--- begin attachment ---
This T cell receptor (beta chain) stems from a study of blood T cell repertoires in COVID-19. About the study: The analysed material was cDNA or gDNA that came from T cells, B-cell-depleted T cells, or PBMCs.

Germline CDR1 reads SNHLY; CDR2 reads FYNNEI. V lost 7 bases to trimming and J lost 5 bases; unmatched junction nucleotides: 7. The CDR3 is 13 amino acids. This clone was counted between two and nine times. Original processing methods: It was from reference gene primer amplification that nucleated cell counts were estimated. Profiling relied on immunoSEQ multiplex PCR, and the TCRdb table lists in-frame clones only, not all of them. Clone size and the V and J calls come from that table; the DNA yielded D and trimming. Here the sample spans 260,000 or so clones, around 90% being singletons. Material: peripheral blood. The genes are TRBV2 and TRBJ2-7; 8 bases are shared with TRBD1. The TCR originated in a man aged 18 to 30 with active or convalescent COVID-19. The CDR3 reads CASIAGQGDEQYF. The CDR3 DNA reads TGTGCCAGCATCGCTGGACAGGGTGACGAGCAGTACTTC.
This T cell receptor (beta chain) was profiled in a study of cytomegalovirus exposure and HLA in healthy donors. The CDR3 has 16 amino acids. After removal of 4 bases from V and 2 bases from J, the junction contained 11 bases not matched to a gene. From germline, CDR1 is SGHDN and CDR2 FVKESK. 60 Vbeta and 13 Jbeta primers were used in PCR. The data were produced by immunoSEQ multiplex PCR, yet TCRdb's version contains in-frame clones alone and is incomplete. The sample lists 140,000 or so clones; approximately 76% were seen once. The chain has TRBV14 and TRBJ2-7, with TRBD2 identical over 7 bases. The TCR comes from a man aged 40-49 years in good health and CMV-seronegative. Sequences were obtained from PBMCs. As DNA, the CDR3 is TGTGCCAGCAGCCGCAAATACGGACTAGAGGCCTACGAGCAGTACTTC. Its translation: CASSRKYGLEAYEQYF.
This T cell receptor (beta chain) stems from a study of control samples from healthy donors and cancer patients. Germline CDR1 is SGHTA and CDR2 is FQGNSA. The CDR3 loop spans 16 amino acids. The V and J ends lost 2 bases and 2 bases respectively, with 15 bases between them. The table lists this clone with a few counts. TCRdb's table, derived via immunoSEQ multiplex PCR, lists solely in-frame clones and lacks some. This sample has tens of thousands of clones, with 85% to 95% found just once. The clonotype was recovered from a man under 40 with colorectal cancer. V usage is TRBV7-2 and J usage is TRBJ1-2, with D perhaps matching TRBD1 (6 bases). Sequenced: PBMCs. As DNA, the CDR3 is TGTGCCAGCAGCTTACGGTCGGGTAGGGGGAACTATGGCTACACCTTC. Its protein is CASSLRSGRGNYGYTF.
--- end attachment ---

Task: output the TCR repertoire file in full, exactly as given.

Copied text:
This T cell receptor (beta chain) stems from a study of blood T cell repertoires in COVID-19. About the study: The analysed material was cDNA or gDNA that came from T cells, B-cell-depleted T cells, or PBMCs.

Germline CDR1 reads SNHLY; CDR2 reads FYNNEI. V lost 7 bases to trimming and J lost 5 bases; unmatched junction nucleotides: 7. The CDR3 is 13 amino acids. This clone was counted between two and nine times. Original processing methods: It was from reference gene primer amplification that nucleated cell counts were estimated. Profiling relied on immunoSEQ multiplex PCR, and the TCRdb table lists in-frame clones only, not all of them. Clone size and the V and J calls come from that table; the DNA yielded D and trimming. Here the sample spans 260,000 or so clones, around 90% being singletons. Material: peripheral blood. The genes are TRBV2 and TRBJ2-7; 8 bases are shared with TRBD1. The TCR originated in a man aged 18 to 30 with active or convalescent COVID-19. The CDR3 reads CASIAGQGDEQYF. The CDR3 DNA reads TGTGCCAGCATCGCTGGACAGGGTGACGAGCAGTACTTC.
This T cell receptor (beta chain) was profiled in a study of cytomegalovirus exposure and HLA in healthy donors. The CDR3 has 16 amino acids. After removal of 4 bases from V and 2 bases from J, the junction contained 11 bases not matched to a gene. From germline, CDR1 is SGHDN and CDR2 FVKESK. 60 Vbeta and 13 Jbeta primers were used in PCR. The data were produced by immunoSEQ multiplex PCR, yet TCRdb's version contains in-frame clones alone and is incomplete. The sample lists 140,000 or so clones; approximately 76% were seen once. The chain has TRBV14 and TRBJ2-7, with TRBD2 identical over 7 bases. The TCR comes from a man aged 40-49 years in good health and CMV-seronegative. Sequences were obtained from PBMCs. As DNA, the CDR3 is TGTGCCAGCAGCCGCAAATACGGACTAGAGGCCTACGAGCAGTACTTC. Its translation: CASSRKYGLEAYEQYF.
This T cell receptor (beta chain) stems from a study of control samples from healthy donors and cancer patients. Germline CDR1 is SGHTA and CDR2 is FQGNSA. The CDR3 loop spans 16 amino acids. The V and J ends lost 2 bases and 2 bases respectively, with 15 bases between them. The table lists this clone with a few counts. TCRdb's table, derived via immunoSEQ multiplex PCR, lists solely in-frame clones and lacks some. This sample has tens of thousands of clones, with 85% to 95% found just once. The clonotype was recovered from a man under 40 with colorectal cancer. V usage is TRBV7-2 and J usage is TRBJ1-2, with D perhaps matching TRBD1 (6 bases). Sequenced: PBMCs. As DNA, the CDR3 is TGTGCCAGCAGCTTACGGTCGGGTAGGGGGAACTATGGCTACACCTTC. Its protein is CASSLRSGRGNYGYTF.